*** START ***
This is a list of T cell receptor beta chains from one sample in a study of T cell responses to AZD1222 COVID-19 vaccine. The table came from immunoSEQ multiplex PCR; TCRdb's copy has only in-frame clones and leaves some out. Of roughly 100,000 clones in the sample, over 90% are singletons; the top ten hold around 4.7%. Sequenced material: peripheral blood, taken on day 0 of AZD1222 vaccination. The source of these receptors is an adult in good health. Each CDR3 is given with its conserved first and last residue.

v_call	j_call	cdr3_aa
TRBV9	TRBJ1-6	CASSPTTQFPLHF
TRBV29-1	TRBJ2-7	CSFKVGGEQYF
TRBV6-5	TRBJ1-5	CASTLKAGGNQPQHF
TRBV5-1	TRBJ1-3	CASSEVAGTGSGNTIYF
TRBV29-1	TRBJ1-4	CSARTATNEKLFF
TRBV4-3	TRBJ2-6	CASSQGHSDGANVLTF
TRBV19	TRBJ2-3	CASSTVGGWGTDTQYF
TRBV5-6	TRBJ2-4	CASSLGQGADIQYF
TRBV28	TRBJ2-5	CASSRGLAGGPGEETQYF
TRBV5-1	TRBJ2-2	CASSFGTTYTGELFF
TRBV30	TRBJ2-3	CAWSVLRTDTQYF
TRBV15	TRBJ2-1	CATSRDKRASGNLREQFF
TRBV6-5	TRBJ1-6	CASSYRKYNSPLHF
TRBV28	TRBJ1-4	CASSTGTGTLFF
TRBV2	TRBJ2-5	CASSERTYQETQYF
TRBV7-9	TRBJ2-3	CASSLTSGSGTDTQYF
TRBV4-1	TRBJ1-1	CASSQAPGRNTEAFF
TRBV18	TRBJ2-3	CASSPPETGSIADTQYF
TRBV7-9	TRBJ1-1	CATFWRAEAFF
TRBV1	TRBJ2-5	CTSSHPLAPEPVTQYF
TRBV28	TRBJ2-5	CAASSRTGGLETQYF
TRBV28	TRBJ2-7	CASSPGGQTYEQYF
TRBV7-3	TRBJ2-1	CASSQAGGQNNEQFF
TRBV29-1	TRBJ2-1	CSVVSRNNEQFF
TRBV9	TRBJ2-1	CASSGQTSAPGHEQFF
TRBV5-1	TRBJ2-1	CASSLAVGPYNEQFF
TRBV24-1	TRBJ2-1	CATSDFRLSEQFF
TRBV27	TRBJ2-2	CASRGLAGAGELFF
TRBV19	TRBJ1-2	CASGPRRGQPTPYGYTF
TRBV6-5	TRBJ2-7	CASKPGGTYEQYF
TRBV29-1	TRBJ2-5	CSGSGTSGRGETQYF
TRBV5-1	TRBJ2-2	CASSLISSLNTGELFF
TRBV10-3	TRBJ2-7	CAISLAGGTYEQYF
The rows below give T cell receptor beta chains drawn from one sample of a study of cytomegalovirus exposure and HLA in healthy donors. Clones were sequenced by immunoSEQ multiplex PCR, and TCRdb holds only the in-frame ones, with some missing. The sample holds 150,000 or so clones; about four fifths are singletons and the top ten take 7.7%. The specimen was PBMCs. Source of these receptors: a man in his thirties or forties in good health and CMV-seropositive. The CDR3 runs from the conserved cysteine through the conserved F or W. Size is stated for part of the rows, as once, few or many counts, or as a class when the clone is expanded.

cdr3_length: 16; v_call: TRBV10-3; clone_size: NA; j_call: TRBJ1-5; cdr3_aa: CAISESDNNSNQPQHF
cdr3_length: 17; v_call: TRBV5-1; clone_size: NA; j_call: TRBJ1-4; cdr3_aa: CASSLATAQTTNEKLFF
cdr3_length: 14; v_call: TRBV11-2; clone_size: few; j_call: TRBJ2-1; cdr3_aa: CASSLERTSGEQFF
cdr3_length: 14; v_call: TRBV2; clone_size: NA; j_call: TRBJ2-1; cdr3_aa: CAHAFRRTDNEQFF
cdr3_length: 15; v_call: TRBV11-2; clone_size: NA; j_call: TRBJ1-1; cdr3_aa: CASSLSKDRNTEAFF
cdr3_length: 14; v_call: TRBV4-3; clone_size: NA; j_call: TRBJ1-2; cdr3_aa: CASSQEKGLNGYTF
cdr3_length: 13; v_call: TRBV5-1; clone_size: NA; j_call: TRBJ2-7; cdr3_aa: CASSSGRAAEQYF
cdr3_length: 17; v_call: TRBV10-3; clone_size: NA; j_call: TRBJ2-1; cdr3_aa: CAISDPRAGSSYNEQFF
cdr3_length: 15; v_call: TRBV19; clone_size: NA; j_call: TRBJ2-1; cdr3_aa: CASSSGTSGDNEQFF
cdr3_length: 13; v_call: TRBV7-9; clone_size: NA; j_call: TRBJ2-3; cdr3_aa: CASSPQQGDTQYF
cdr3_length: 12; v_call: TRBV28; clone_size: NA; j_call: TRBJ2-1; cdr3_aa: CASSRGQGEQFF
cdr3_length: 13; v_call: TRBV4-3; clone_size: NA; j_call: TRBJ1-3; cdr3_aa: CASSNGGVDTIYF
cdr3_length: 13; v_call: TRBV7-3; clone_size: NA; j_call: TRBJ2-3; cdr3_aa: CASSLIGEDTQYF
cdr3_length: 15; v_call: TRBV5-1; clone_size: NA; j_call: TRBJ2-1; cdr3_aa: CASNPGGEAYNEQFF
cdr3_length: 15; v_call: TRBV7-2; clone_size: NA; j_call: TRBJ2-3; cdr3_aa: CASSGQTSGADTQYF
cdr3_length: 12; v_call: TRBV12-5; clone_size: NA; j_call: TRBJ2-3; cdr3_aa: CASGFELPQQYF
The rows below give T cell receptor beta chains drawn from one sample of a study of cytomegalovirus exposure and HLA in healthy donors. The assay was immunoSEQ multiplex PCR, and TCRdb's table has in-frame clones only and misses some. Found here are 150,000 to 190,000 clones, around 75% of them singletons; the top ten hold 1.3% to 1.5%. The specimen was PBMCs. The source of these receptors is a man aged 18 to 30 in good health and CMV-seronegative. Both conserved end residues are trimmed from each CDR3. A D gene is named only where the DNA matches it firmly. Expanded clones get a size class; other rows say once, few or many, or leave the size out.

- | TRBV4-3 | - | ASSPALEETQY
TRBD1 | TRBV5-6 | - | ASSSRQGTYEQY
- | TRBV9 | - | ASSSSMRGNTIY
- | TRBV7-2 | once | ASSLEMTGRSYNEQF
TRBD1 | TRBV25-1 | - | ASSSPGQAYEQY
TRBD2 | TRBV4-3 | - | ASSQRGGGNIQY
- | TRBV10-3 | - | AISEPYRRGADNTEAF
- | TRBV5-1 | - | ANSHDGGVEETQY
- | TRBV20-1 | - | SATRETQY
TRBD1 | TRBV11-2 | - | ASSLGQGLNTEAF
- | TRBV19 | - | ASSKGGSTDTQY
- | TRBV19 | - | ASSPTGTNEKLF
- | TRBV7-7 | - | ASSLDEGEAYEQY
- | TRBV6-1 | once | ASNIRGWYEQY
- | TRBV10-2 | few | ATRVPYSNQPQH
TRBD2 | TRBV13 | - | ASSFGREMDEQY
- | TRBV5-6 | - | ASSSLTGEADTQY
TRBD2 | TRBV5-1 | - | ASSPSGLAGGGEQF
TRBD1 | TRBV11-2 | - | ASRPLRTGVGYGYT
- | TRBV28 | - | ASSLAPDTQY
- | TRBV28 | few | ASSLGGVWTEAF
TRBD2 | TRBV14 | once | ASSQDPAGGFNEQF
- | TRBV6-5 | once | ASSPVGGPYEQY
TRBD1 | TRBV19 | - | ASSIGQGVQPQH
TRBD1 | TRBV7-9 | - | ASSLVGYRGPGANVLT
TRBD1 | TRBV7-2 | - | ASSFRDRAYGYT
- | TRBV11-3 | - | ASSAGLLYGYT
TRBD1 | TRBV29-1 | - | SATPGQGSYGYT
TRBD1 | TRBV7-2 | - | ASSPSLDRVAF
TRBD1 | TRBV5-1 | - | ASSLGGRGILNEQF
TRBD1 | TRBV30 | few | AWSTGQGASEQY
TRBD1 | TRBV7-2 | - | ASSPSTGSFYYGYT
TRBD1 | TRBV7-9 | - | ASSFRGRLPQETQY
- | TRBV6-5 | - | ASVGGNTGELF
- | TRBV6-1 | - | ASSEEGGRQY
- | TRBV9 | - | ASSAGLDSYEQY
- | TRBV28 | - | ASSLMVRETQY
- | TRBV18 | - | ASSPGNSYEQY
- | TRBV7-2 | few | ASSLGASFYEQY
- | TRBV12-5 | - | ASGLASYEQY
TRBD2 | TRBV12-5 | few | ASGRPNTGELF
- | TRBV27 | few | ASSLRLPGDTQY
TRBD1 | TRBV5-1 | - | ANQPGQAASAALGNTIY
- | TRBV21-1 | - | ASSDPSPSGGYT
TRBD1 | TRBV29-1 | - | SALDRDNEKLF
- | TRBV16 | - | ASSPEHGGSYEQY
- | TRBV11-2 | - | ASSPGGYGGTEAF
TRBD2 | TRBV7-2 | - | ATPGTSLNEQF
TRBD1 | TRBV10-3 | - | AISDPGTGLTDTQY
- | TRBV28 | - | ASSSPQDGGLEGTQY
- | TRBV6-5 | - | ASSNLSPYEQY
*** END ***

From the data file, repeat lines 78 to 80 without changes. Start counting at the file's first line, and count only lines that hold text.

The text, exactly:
TRBD1 | TRBV7-9 | - | ASSLVGYRGPGANVLT
TRBD1 | TRBV7-2 | - | ASSFRDRAYGYT
- | TRBV11-3 | - | ASSAGLLYGYT